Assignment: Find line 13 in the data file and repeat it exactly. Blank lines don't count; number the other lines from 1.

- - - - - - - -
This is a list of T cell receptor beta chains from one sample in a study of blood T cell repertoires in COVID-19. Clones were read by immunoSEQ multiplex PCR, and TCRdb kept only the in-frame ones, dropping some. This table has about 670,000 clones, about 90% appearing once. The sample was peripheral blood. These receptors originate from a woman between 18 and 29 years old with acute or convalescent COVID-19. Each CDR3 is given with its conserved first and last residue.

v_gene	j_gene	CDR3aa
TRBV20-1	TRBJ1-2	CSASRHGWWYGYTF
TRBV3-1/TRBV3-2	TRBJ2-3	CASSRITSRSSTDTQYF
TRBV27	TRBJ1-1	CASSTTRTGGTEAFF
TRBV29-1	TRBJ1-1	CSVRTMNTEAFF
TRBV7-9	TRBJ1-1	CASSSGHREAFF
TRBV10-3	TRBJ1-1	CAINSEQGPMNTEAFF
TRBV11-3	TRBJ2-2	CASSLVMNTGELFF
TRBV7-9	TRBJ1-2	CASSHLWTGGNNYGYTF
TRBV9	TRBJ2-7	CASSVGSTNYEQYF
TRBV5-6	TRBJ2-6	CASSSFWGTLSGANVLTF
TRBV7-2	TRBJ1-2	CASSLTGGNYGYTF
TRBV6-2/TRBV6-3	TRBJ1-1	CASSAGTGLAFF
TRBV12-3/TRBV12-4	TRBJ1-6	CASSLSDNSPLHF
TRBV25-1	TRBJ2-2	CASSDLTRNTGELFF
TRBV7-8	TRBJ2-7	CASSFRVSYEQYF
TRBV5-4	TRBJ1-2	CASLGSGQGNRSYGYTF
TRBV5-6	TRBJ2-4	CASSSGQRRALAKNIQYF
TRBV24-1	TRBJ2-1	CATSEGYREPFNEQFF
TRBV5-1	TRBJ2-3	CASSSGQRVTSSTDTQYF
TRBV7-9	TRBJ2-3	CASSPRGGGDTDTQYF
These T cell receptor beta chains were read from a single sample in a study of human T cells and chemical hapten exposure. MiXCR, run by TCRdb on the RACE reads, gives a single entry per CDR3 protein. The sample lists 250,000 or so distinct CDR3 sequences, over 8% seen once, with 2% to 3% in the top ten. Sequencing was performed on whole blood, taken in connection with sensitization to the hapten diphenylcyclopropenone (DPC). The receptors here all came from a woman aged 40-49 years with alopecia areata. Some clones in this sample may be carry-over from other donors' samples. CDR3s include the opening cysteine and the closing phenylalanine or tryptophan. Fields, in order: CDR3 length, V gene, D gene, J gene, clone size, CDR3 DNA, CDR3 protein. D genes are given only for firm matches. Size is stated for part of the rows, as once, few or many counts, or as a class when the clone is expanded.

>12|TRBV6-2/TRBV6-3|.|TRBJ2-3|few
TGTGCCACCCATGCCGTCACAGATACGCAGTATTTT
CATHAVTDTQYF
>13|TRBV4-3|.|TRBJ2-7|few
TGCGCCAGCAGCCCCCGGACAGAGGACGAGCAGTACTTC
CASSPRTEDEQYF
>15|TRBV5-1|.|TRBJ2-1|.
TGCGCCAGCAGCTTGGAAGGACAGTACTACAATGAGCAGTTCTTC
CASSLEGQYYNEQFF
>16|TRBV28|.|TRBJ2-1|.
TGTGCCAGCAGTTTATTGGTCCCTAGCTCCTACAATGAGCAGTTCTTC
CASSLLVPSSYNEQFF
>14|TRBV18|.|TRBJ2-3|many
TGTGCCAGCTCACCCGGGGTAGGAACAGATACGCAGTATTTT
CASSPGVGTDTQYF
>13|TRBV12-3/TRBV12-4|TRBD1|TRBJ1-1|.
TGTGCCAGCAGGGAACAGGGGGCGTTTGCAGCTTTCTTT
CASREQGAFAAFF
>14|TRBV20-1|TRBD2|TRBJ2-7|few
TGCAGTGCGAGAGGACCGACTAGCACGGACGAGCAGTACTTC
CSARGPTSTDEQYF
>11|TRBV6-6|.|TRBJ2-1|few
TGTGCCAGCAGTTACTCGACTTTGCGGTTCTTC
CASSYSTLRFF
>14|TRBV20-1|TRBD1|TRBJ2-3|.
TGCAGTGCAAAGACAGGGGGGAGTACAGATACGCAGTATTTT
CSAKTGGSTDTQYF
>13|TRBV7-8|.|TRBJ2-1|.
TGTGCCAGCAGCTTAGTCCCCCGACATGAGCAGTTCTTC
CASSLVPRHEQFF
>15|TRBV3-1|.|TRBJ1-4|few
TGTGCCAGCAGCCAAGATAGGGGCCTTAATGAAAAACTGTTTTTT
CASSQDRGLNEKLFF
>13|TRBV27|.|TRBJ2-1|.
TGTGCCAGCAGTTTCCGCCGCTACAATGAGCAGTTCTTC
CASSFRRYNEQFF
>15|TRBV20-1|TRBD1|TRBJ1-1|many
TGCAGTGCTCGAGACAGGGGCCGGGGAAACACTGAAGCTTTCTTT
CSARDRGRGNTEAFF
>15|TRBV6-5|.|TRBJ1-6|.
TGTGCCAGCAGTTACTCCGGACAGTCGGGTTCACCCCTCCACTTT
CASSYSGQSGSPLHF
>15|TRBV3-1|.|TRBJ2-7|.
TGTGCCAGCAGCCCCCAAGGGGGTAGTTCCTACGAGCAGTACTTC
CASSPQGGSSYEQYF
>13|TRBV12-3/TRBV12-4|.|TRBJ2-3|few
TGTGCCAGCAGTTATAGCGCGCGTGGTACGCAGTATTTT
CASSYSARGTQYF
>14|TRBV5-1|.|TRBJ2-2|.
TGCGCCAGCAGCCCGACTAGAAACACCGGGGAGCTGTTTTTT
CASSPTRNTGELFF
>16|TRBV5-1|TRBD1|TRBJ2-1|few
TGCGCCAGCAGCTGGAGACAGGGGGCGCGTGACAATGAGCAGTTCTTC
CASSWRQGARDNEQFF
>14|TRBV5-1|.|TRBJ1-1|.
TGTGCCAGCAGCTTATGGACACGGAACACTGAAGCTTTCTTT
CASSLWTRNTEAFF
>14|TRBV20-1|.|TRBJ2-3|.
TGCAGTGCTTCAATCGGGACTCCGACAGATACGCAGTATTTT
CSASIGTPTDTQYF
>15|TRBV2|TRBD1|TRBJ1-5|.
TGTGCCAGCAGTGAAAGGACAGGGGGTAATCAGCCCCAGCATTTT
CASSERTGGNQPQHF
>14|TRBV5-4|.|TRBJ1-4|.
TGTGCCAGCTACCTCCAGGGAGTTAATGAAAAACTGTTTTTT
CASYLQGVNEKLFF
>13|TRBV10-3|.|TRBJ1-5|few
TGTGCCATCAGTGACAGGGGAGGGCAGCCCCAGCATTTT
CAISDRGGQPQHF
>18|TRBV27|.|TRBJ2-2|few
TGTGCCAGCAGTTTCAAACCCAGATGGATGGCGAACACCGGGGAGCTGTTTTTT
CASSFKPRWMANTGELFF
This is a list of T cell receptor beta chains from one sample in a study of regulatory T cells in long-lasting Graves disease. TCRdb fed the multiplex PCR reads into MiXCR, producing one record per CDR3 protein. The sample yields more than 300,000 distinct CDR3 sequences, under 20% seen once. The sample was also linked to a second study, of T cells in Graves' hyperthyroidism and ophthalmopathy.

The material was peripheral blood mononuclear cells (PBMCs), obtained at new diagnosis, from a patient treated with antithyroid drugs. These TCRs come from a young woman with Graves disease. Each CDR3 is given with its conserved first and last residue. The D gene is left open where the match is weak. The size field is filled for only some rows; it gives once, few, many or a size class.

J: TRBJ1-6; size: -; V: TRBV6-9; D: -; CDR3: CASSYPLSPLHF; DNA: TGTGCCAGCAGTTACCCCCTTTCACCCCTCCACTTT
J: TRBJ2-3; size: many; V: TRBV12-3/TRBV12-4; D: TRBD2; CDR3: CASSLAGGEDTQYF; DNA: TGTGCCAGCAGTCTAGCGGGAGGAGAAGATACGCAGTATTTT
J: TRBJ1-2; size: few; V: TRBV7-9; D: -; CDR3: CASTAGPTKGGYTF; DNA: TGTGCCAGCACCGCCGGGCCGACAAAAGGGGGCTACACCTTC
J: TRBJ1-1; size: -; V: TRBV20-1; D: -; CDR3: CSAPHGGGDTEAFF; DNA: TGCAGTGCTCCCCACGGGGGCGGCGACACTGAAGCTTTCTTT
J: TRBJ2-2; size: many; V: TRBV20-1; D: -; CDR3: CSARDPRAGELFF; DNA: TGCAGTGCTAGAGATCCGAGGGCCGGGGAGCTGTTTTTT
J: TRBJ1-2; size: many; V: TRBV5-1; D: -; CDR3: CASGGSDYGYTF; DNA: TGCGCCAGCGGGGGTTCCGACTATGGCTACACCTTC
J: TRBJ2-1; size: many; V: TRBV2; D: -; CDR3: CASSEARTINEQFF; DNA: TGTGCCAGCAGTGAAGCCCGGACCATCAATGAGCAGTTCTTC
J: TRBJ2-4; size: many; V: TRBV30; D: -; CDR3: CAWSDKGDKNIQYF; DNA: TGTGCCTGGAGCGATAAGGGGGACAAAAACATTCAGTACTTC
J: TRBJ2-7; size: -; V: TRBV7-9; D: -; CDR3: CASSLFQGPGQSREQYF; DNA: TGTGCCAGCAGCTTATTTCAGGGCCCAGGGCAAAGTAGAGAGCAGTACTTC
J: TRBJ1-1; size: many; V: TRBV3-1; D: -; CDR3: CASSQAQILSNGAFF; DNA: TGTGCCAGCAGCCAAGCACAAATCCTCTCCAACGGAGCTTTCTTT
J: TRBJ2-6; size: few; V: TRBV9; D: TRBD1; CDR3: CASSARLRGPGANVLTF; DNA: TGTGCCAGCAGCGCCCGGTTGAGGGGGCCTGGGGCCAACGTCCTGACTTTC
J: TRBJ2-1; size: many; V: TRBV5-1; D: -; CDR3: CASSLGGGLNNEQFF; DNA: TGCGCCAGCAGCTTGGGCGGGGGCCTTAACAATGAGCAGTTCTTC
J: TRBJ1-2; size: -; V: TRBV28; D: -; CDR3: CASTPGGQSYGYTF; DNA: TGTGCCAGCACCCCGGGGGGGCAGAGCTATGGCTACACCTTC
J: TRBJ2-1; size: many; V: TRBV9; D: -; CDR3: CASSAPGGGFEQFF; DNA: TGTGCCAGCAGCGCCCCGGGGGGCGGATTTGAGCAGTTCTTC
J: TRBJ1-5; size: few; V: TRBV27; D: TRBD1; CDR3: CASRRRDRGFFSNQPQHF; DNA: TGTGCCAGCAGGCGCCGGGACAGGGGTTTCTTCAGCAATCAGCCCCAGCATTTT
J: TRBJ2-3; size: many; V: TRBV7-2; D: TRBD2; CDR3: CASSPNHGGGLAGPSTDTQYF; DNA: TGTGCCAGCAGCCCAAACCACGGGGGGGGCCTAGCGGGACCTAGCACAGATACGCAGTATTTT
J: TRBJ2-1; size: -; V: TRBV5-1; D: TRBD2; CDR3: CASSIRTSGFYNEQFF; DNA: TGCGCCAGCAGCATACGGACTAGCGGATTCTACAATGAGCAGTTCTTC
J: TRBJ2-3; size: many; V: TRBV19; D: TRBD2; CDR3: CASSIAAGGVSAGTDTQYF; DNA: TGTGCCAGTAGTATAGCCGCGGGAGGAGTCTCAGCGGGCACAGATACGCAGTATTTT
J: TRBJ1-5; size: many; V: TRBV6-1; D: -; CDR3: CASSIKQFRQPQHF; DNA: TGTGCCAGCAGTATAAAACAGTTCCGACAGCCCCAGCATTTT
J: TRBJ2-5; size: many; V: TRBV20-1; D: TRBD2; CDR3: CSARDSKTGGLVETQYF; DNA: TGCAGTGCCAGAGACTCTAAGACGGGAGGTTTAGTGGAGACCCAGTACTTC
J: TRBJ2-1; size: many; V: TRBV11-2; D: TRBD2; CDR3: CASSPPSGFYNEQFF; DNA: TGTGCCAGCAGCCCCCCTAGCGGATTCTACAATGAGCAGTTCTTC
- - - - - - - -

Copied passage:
TRBV7-2	TRBJ1-2	CASSLTGGNYGYTF